Dissociative Disorders

Dissociative disorders (DD) are mental conditions characterized by disturbances or breakdowns of memory, awareness, identity, or perception. Typically, dissociative disorders occur as a coping mechanism for the brain to deal with a situation too upsetting for the conscious mind to process. Dissociative disorders are thought to be primarily caused by trauma or abuse, causing the individual to escape reality in involuntary and pathological ways. They can also be caused by things like stress or substance abuse. There are three main types of dissociative disorders: 1. dissociative amnesia and/or fugue: selective amnesia of a specific time, person or event. 2. Dissociative identity disorder: an indistinct or distorted sense of identity. 3. Depersonalization disorder: a feeling of being detached from yourself. If you think you may be suffering from a dissociative disorder, reach out to one of TherapyDen’s experts today.

Meet the specialists

I specialize in working with clients with DID and understand how a creative coping mechanism for surviving trauma can affect life in the present. People with dissociative disorders often seek counseling when they have distressing symptoms like PTSD and flashbacks, identity confusion, depression, anxiety, and self esteem issues. I assist my clients in improving internal communication, learning grounding tools, and addressing other symptoms and issues to facilitate a happier life.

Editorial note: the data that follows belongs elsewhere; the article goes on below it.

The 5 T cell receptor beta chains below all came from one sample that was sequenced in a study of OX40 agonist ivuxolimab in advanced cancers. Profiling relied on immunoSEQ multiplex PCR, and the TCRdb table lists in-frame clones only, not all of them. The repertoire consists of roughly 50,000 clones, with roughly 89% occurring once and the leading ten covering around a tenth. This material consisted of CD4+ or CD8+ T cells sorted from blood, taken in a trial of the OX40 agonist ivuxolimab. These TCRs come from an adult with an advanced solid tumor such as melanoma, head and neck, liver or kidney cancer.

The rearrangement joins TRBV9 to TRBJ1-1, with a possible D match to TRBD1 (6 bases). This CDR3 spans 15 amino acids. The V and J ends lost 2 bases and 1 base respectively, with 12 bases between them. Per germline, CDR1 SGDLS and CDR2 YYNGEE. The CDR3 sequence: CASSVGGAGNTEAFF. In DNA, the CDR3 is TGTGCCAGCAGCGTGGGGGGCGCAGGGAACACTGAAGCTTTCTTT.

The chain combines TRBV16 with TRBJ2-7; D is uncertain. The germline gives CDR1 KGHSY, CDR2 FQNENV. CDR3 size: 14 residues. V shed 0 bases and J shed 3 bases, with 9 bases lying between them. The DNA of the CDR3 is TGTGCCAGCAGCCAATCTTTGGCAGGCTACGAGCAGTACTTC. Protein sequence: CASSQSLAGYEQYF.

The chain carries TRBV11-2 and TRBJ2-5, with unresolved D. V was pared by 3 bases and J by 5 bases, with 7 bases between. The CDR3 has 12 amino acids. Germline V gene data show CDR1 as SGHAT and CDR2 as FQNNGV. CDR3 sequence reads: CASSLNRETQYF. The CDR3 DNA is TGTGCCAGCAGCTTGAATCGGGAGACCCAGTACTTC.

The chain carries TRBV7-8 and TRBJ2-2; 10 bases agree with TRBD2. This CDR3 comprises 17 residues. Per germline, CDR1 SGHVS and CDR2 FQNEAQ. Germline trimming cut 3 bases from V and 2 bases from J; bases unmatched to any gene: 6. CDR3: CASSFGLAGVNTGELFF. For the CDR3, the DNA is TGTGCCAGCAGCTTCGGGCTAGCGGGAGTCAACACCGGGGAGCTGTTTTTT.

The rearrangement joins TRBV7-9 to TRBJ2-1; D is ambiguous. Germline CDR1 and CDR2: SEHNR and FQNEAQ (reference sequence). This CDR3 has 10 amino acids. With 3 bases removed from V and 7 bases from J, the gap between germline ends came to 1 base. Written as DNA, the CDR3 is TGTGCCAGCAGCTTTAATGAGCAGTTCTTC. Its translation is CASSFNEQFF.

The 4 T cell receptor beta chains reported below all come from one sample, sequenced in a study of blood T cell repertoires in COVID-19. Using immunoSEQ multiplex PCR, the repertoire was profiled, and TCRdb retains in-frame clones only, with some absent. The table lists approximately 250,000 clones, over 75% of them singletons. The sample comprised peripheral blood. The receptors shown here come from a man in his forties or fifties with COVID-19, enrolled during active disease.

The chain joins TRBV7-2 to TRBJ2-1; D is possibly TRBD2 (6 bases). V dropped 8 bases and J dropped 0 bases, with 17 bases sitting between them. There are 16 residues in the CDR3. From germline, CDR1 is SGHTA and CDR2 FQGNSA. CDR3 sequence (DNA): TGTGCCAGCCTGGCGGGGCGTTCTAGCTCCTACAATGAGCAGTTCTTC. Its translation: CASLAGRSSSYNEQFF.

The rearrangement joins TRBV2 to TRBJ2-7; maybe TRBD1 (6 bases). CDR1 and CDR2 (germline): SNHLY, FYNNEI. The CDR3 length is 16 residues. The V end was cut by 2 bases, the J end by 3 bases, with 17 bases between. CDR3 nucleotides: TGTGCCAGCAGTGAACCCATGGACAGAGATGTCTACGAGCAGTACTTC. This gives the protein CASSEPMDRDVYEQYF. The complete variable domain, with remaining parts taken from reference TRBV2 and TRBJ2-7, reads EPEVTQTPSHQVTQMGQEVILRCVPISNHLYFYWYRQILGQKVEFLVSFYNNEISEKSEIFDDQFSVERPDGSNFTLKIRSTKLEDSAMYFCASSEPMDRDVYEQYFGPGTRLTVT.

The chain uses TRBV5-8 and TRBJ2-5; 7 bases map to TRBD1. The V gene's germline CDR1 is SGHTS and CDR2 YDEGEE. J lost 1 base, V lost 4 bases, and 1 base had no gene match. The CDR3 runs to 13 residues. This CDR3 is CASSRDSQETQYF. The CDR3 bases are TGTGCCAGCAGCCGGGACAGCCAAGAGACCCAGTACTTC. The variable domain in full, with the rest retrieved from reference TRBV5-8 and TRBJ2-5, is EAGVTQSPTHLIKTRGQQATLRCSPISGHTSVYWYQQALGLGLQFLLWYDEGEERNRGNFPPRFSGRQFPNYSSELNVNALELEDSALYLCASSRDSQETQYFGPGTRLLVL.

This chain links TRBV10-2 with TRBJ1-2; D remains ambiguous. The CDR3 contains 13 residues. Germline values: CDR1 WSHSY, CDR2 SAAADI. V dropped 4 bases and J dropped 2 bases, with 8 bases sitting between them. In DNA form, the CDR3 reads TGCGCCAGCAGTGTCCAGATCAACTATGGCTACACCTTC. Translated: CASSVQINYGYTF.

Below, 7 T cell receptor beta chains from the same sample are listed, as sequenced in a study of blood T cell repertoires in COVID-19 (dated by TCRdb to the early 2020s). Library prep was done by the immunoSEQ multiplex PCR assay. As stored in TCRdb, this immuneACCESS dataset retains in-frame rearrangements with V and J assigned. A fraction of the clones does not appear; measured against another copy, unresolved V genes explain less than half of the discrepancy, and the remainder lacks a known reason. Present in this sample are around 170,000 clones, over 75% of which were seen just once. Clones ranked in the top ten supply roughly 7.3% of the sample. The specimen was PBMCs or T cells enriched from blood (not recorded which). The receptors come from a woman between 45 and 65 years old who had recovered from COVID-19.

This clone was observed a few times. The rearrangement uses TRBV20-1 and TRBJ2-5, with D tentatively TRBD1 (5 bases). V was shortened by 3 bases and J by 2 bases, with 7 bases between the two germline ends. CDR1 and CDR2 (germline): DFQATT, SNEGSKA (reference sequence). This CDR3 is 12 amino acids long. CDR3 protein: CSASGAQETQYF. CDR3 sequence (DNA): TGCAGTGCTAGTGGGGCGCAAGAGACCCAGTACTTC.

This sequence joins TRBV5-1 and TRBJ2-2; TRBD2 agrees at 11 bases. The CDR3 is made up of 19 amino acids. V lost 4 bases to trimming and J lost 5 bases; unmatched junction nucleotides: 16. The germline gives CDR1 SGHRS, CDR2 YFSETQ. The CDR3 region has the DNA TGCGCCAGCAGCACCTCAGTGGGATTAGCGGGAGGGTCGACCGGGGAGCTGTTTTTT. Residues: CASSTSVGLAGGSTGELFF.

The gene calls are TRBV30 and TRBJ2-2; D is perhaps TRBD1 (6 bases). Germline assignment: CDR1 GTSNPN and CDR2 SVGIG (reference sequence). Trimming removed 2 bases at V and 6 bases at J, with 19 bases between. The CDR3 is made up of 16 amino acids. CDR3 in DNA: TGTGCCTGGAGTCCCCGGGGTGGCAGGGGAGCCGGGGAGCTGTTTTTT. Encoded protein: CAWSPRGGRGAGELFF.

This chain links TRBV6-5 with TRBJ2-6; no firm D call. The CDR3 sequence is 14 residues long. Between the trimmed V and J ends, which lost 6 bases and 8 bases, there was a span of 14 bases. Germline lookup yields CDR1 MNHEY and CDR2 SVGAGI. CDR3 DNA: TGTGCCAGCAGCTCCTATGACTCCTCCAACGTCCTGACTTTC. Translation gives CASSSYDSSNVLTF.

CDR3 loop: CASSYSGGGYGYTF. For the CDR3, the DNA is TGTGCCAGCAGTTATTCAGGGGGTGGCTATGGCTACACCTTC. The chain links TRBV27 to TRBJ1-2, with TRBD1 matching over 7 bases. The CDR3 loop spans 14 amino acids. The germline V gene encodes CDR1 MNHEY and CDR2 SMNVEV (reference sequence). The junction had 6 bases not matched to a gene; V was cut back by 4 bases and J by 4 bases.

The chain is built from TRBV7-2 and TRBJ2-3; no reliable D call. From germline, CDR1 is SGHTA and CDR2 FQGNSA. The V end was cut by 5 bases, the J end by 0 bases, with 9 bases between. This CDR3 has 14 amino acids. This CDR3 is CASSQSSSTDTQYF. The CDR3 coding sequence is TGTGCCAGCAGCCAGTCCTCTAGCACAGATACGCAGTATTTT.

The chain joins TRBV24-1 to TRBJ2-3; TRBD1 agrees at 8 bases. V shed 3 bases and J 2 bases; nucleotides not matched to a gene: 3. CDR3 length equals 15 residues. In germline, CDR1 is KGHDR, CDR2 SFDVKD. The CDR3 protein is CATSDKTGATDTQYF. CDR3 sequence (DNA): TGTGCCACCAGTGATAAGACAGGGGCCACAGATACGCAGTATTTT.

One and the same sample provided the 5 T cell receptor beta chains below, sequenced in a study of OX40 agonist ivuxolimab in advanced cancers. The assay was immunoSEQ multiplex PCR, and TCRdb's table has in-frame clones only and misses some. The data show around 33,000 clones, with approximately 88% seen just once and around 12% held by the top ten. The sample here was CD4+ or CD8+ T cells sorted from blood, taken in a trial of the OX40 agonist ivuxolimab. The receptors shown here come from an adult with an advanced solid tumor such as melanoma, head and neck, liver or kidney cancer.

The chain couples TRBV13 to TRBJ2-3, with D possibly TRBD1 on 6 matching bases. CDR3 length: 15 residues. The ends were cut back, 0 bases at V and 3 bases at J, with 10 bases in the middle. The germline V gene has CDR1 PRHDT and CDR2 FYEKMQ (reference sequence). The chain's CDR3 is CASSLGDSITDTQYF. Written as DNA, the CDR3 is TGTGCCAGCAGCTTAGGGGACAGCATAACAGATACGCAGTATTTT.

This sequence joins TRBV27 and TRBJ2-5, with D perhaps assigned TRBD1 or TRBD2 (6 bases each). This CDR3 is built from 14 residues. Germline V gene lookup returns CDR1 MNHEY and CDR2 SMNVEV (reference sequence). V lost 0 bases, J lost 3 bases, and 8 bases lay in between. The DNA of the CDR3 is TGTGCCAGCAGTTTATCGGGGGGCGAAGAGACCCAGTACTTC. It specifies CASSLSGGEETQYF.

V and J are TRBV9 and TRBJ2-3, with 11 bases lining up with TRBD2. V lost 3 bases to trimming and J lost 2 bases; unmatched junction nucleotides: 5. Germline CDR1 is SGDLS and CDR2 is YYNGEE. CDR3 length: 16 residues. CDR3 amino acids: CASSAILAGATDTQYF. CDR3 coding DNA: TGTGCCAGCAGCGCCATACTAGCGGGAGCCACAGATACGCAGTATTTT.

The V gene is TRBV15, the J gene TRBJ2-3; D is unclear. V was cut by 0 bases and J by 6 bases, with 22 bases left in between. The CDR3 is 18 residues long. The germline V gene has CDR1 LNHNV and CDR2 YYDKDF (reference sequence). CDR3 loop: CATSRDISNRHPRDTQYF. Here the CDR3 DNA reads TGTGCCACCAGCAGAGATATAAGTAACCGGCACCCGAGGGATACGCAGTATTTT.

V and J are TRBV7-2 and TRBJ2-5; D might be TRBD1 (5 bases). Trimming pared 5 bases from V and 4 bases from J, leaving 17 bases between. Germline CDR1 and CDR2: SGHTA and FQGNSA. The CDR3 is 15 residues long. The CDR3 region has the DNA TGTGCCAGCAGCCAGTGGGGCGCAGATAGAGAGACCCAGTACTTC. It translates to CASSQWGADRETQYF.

— Alix Amar, Licensed Clinical Social Worker in Lilburn, GA
 

I have training in depth psychotherapy, EMDR, and DBT, which can all be used to help people progress in their recovery from dissociative disorders. I have experience working with people who are diagnosed with dissociative disorders.

— Kristen Hornung, Licensed Professional Clinical Counselor in Encinitas, CA

Dissociation, derealization, depersonalization, Dissociative Identity Disorder (DID), and psychogenetic non-epileptic seizures.

— Heather Martz, Clinical Social Worker in Denver, CO
 

Being embodied allows us to experience all of our emotions, and tap into our holistic intelligence, in a way that brings out the best in us. Yet, many who grew up in abusive and neglectful homes learned the only way to protect themselves was to leave this crucial, vital awareness behind. We also live in a society that encourages intellectualization, robbing us of our heart-felt humanity. I work somatically to address this, getting clients out of the "talking chair" and engaging their whole self.

— Inga Larson, Counselor in Denver, CO

I have been working with impacts of trauma , dissociation, and plurality for 20 years. I approach dissociation holistically and integrate mind, body, and community work as feels right. I welcome all aspects of your self(s) and identities as we work together to communicate, share, and build comfort and connection. I integrate EMDR, IFS, and somatics as we navigate the mechanisms adapted along the way to be in and keep moving through the world.

— Rachel Robbins, Psychologist in San Francisco, CA
 

Dissociation is a brilliant way to escape when nothing else was available. I have so much respect and compassion for folks with dissociative abilities. Together, we can figure out how you can use this as a gifting without it getting in the way of your life.

— Rachel Slough-Johnson, Licensed Marriage & Family Therapist in Onalaska, WI

I am uniquely trained to treat dissociative disorders, specifically DID. Let's work together to build unity and teamwork within your system.

— Delaney Dixon, Counselor in Richardson, TX
 

I take more of a family therapy approach to working with folks who experience multiplicity. When working with alters/selves, I focus on highlighting everyone’s strengths, similarities, and shared goals. I encourage mutual respect and healthy communication. I hold space for trauma, and assist in co-creating better time management. I also focus on conflict resolution, healthy grounding and coping mechanisms, and safety.